}
  else {
    renderPage(write);
  }
}

If we start our server, the app is still working, but rendering our sign-up form:

> node js/server.js

Updated App with Sign-up Form

If we submit the form, it works and re-renders the page:

Signed Up

OK, so what has this to do with events and functions? One more step before we're done. We want to store the email address in a database and then fire off a background job to send a welcome email to that address.

We'll fake this out by creating some classes. First, we'll make a very cheesy database:

class Database {
  constructor() {
    this.data = {};
    this.nextId = 1;
  }
  save(email) {
    const id = this.nextId;
    this.nextId++;

    this.data[id] = email;
    return id;
  }
  find(id) {
    return this.data[id];
  }
}
module.exports = (new Database());

We'll also make a cheesy background job system that just executes a function after 500ms:

class BackgroundJob {
  constructor(f) {
    this.job = f;
  }
  performLater(args) {
    setTimeout(() => { this.job(args) },500);
  }
}
module.exports = BackgroundJob

Now, we'll require them in js/app.js:

const fs   = require("fs");
const path = require("path");
const index = fs.readFileSync(
      path.resolve(__dirname,"..","html","index.html")
    ).toString();
/* start new code */

const Database      = require("./Database.js");
const BackgroundJob = require("./BackgroundJob.js");
/* end new code */

const renderPage = (write,params) => {
  var html = index.replace("##date##",(new Date()).toString()).
    replace("##count##",Math.floor(Math.random() * 1000));

  if (params && params.email) {
    html = html.replace("##email##",`Thanks ${params.email}`);
  }
  else {
    html = html.replace("##email##","");
  }
  write(html);
}

const emailSignup = (write,params) => {
  console.log(`Signing up ${params.email}`);
  renderPage(write,params);
}

module.exports = (write,body) => {
  if (body) {
    emailSignup(write,body);
  }
  else {
    renderPage(write);
  }
}

Armed with this powerful array of webscale subsystems, we can enhance emailSignup to save the email and queue the background job.

const fs   = require("fs");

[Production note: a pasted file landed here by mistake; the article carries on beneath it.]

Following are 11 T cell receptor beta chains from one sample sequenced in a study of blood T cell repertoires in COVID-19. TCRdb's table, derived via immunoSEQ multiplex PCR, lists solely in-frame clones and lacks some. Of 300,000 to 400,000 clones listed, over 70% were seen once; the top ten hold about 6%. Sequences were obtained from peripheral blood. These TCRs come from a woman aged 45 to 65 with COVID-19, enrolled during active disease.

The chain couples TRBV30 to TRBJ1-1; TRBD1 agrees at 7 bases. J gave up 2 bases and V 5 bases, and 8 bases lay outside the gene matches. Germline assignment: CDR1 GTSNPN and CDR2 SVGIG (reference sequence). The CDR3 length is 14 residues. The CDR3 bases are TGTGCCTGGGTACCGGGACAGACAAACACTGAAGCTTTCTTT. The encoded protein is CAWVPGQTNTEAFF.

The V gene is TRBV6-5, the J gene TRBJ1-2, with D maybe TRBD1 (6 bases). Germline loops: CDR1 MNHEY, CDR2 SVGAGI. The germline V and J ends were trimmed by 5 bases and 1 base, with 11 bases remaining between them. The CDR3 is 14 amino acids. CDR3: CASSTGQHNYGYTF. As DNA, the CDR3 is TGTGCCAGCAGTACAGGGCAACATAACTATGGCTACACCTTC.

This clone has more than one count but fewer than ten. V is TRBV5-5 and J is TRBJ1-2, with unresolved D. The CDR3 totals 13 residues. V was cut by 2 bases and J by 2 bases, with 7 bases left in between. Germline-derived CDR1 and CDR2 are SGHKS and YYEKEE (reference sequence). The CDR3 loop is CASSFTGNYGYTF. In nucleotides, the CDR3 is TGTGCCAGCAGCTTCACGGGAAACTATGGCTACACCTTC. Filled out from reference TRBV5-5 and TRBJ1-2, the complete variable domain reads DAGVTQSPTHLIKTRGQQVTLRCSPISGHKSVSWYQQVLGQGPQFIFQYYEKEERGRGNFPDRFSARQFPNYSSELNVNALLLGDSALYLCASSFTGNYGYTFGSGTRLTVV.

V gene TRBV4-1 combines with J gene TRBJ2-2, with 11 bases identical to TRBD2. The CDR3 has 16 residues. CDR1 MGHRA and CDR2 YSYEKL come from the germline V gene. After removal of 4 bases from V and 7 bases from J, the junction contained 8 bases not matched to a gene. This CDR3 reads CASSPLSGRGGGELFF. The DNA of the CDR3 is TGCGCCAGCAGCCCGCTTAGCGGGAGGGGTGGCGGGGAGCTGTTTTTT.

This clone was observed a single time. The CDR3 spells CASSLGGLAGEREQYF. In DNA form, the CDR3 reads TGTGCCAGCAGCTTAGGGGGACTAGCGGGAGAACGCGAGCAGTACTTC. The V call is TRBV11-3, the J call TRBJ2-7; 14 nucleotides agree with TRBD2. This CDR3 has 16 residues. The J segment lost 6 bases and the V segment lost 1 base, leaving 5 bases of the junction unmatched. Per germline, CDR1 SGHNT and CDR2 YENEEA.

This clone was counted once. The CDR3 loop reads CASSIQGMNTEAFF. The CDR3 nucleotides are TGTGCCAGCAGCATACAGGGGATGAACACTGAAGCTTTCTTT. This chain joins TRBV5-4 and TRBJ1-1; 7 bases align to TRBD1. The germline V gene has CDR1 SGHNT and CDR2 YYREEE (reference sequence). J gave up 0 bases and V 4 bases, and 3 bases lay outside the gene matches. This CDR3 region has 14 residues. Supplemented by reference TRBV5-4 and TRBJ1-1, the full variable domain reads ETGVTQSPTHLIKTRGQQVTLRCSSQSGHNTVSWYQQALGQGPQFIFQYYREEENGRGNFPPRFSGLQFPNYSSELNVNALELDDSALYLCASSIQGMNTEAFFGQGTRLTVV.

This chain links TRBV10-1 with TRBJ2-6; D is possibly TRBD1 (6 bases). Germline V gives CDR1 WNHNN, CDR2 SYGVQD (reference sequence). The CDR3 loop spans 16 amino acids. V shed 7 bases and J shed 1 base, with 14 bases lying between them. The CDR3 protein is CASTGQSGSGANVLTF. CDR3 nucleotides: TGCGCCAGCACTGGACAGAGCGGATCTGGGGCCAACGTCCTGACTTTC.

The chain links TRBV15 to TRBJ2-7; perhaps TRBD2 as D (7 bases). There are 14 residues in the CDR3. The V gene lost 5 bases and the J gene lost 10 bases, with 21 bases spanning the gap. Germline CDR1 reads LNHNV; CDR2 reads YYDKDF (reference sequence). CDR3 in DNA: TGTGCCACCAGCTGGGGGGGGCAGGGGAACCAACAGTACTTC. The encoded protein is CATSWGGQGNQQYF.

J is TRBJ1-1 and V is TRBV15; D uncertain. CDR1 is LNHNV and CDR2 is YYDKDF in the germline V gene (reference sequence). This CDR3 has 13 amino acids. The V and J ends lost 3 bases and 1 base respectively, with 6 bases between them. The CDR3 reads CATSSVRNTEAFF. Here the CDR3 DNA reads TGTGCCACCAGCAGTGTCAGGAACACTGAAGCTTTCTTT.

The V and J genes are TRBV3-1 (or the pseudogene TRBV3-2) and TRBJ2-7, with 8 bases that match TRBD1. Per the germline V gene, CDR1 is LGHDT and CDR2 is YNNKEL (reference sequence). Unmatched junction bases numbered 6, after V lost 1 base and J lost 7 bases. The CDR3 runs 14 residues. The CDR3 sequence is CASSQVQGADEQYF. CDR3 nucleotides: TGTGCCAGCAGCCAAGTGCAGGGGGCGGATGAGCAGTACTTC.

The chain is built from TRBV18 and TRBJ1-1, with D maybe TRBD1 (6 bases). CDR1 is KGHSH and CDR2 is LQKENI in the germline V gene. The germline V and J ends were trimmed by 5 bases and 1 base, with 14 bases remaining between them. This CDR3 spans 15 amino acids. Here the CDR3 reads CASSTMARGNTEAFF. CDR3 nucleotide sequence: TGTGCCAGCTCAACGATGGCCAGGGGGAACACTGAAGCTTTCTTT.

const path = require("path");
const index = fs.readFileSync(
      path.resolve(__dirname,"..","html","index.html")
    ).toString();

const Database      = require("./Database.js");
const BackgroundJob = require("./BackgroundJob.js");

const renderPage = (write,params) => {
  var html = index.replace("##date##",(new Date()).toString()).
    replace("##count##",Math.floor(Math.random() * 1000));

  if (params && params.email) {
    html = html.replace("##email##",`Thanks ${params.email}`);
  }
  else {
    html = html.replace("##email##","");
  }
  write(html);
}

const emailSignup = (write,params) => {
  console.log(`Signing up ${params.email}`);
/* start new code */
  const backgroundJob = new BackgroundJob((emailId) => {
    const email = Database.find(emailId);
    console.log(`Sending welcome email to ${email}`);
  });
  const id = Database.save(params.email);
  console.log(`${params.email} saved to the DB with id ${id}`);
  backgroundJob.performLater(id);
/* end new code */
  renderPage(write,params);
}

module.exports = (write,body) => {
  if (body) {
    emailSignup(write,body);
  }
  else {
    renderPage(write);
  }
}

Restart the server:

> node js/server.js

Submit the form, which should still work fine:

Signed Up

And we should see our log messages:

Server running at http://127.0.0.1:3000/
Signing up pat@example.com
pat@example.com saved to the DB with id 1
Sending welcome email to pat@example.com

With that in place, we have a more complex system to reason about, so let's take a fresh look at it as a series of events.

In Which Events Become More Clear

Although our code is very procedural, the overall processes we're implementing aren't as coupled as it would seem. If we were to look at our system through the lens of causes and effects, we might find it looks something like this: